Conditional statements are the basic building blocks of most programs coded in Python. They mimic human decision-making processes by asking the questions, “If this happens, what should be done?” and “If not, what should be done?”

Every condition involves a logical test (for example, whether a variable is equal to a certain value). Below is a list of the operators used for logical testing in Python.

**Comparison operators** compare two values and return a Boolean value.

Operator | Description | Example |
---|---|---|

== | Equal to (Note: A single “=” assigns values to variables.) | |

!= | Not equal to | |

> | Greater than | |

< | Less than | |

>= | Greater than or equal to | |

<= | Less than or equal to | |

is | Is identical to (not equivalent to “equal to”) | |

is not | Is not identical to (not equivalent to “not equal to”) |

**Logical operators** combine logical tests. It is recommended to put the logical tests in parentheses.

Operator | Description | Example |
---|---|---|

& | Returns True when all the conditions return True | |

| | Returns True when any condition returns True | |

not | Negation |

**Membership operators** test if a value is in a set. For a dictionary, this tests whether a key (not a value) is in the dictionary.

Operator | Description | Example |
---|---|---|

in | Returns True when the value is in the set | |

not in | Returns True when the value is not in the set |

The simplest conditional statement consists only of an if statement followed by the operation specified in the Tab indented line. If the logical test is True, the operation will be performed; if not, nothing will happen.

if Logical Test:Operation

The level of indentation determines whether the indented code is executed.

Example 1:

The first if statement is false, so the operation to print variable “a” is not executed. The second if statement is a separate conditional statement. Because it is True, the operation to print variable “b” is executed.

The second if statement is subordinate to the first if statement. If the first if statement is not executed, the second if statement will not be evaluated.

The first if statement is false, so the operation to print variable “a” and the evaluation of the second if statement are not performed. No result is returned.

The if-else statement performs a binary selection of the operation to be performed. If the logical test in the if statement is True, the operation under if is executed; if not, the operation under else will be executed.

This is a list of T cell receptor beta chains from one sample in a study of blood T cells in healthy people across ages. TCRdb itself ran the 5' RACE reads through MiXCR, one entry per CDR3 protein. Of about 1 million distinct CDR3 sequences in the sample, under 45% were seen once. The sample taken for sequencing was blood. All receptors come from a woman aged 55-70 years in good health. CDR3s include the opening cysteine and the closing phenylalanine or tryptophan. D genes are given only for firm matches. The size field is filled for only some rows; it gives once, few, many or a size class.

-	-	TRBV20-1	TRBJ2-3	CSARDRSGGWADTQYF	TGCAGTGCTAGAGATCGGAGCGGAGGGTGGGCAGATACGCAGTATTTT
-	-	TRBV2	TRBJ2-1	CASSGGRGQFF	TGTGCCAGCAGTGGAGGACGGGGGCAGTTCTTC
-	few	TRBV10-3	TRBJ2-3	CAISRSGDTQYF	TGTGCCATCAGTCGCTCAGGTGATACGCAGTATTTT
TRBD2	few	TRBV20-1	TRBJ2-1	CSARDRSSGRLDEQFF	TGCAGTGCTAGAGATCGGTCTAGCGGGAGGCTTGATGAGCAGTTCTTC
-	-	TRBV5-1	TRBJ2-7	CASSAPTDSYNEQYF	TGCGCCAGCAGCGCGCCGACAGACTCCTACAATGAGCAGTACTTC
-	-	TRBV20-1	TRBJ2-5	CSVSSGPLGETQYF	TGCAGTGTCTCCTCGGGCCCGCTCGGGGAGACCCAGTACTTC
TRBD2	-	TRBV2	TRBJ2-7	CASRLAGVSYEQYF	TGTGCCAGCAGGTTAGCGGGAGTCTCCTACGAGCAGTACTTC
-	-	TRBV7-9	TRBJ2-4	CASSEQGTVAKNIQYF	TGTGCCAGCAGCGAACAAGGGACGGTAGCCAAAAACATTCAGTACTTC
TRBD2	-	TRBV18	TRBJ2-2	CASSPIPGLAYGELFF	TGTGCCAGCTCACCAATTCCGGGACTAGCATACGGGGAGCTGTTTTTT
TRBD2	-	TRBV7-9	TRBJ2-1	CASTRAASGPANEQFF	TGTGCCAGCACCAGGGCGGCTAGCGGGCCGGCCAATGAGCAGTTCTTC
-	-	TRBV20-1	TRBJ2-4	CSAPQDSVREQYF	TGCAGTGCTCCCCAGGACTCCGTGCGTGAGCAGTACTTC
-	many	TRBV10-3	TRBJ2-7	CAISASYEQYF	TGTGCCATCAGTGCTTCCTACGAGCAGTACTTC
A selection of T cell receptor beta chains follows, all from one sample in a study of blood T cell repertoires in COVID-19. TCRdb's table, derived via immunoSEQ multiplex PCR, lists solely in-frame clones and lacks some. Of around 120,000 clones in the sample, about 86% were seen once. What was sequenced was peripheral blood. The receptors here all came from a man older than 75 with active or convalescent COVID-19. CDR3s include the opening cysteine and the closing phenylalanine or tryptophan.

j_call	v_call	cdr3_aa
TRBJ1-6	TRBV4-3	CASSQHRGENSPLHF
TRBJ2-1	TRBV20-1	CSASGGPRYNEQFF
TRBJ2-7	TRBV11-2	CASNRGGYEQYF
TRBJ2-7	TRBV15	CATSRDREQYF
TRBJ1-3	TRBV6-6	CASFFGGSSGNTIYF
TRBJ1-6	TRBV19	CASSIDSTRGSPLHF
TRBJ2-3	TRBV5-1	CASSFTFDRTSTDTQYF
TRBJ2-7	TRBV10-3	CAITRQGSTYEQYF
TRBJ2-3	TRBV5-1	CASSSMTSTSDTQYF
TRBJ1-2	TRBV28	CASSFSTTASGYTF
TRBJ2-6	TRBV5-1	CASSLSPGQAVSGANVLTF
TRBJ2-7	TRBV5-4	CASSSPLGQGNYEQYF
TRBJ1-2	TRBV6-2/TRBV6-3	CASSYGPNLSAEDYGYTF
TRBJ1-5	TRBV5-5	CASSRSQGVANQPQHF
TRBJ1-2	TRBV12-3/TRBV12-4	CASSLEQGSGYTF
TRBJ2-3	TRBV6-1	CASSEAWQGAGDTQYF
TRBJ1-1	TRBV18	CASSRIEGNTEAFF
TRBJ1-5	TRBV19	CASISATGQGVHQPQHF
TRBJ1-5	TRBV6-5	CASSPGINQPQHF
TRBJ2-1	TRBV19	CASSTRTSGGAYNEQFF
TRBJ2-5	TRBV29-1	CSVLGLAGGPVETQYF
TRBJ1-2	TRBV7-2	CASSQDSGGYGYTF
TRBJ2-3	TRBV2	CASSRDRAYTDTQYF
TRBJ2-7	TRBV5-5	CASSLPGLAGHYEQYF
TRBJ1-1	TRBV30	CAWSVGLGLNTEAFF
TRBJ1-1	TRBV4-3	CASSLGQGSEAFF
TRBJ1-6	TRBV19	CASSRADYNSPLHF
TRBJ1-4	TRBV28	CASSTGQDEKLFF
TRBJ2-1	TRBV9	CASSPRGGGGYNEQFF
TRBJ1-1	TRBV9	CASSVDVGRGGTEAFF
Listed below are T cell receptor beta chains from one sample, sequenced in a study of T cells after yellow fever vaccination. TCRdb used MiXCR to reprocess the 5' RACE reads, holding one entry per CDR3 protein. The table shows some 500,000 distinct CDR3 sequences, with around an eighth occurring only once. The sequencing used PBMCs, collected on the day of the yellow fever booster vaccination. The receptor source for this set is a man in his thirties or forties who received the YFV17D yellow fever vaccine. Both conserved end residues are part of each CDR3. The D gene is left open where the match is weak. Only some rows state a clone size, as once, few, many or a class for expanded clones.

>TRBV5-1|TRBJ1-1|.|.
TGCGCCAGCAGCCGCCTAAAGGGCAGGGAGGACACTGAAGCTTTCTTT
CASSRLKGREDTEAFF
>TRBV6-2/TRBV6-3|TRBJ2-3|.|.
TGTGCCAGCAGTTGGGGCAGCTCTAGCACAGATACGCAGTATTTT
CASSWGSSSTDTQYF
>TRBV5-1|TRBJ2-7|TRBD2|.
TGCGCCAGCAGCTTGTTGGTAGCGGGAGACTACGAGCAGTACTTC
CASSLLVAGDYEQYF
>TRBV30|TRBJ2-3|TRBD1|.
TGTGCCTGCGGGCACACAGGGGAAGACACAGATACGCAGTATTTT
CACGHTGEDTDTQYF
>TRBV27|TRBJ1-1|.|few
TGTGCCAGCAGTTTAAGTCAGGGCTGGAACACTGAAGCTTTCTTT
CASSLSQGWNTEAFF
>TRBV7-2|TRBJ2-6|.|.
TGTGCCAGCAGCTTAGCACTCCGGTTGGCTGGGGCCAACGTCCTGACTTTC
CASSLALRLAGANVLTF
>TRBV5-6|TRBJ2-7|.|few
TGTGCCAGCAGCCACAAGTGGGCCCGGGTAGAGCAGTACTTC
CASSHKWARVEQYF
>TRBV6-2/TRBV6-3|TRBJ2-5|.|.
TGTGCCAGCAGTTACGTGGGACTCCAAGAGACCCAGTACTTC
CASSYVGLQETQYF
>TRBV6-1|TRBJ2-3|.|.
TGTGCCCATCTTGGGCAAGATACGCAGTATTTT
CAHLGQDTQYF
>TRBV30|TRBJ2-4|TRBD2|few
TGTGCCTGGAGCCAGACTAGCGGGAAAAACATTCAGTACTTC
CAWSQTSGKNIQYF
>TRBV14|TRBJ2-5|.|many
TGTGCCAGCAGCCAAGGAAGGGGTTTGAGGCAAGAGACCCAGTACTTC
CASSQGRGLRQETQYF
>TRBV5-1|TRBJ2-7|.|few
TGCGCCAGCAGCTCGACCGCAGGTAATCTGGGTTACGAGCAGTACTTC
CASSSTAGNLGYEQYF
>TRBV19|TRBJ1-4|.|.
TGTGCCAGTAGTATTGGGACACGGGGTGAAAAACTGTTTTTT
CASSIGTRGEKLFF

The following example compares two variables and prints the larger one. If variable “a” is greater than variable “b,” it prints variable “a.” If variable “b” is less than or equal to variable “a,” it prints variable “b.”

While the example above is logically correct, showing only the variable without an explanation may sometimes be difficult to interpret. Adding a text explanation, such as “the larger value between 5 and 10 is 10,” can be used to help clarify the operation. A simple way to add explanations is to use f-strings .

f-strings are a type of string in Python that is preceded by the letter f . When text is formatted as an f-string , the value stored in a variable can be displayed inside the string by enclosing the variable in curly brackets.

Therefore, the earlier example to find the larger value between two variables can be rewritten as follows:

If there are more than two conditions to be evaluated, the if-else combination is no longer sufficient. The elif (else if) statement can be included between the if statement and the else statement to add further conditions.

Example 1:

The following example compares the mark of a student against the ranges of the marks and returns the grade of the student.

Example 2:

The following example compares three variables and returns the largest value among them.

**Version A** considers all six conditions and tests each of them using one if statement and four elif statements.

**Version B** is a series of nested if and else statements. If a >= b and a >= c, a is the largest number; if a >= b and a < c, c is the largest number. Similarly, if b >= a and b >= c, b is the largest number; and if b >= a and b < c, c is the largest number.

**Version C** clusters the six conditions into three groups: (1) when variable “a” is the largest, (2) when variable “b” is the largest, and (3) when variable “c” is the largest. If the conditions in groups (1) and (2) are not True, the largest number must be variable “c.”

**Version D** is the most intuitive. If a >= b >= c or a >= c >= b , variable “a” must be the largest among the three. However, this version is less effective when there are more variables. For example, when there are four variables, the conditions in which variable “a” is the largest are:

(1) a >= b >= c >= d

(2) a >= b >= d >= c

(3) a >= c >= b >= d

(4) a >= c >= d >= b

(5) a >= d >= b >= c

(6) a >= d >= c >= b

3. For the three variables a = 4, b = 12, and c = 21, use conditional statements to find the numbers that are both even and divisible by 3. Append the number to an empty list named “TheList.”

*Hint: The remainder operator % returns the remainder when a number is divided by another number.*

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**Excel Lessons**

Excel Basics

Excel Shortcuts

Excel Calculation Rules

Cell References

Excel Functions

Function Basics

Working with Numbers

Working with Datetime Data

Working with Text Data

Logical Testing

Summarizing Data

Filtering and Sorting

Lookup Functions

Tables

Pivot Tables

**Python Lessons**

Python Basics

Conditional Statements

Loops

Functions and Modules

Numerical Python (NumPy)

Pandas Basics

Pandas Data Capture and Cleansing

Merging and Grouping

Manipulating Text and Datetime Data

Visualization

Web Scraping

Errors and Exceptions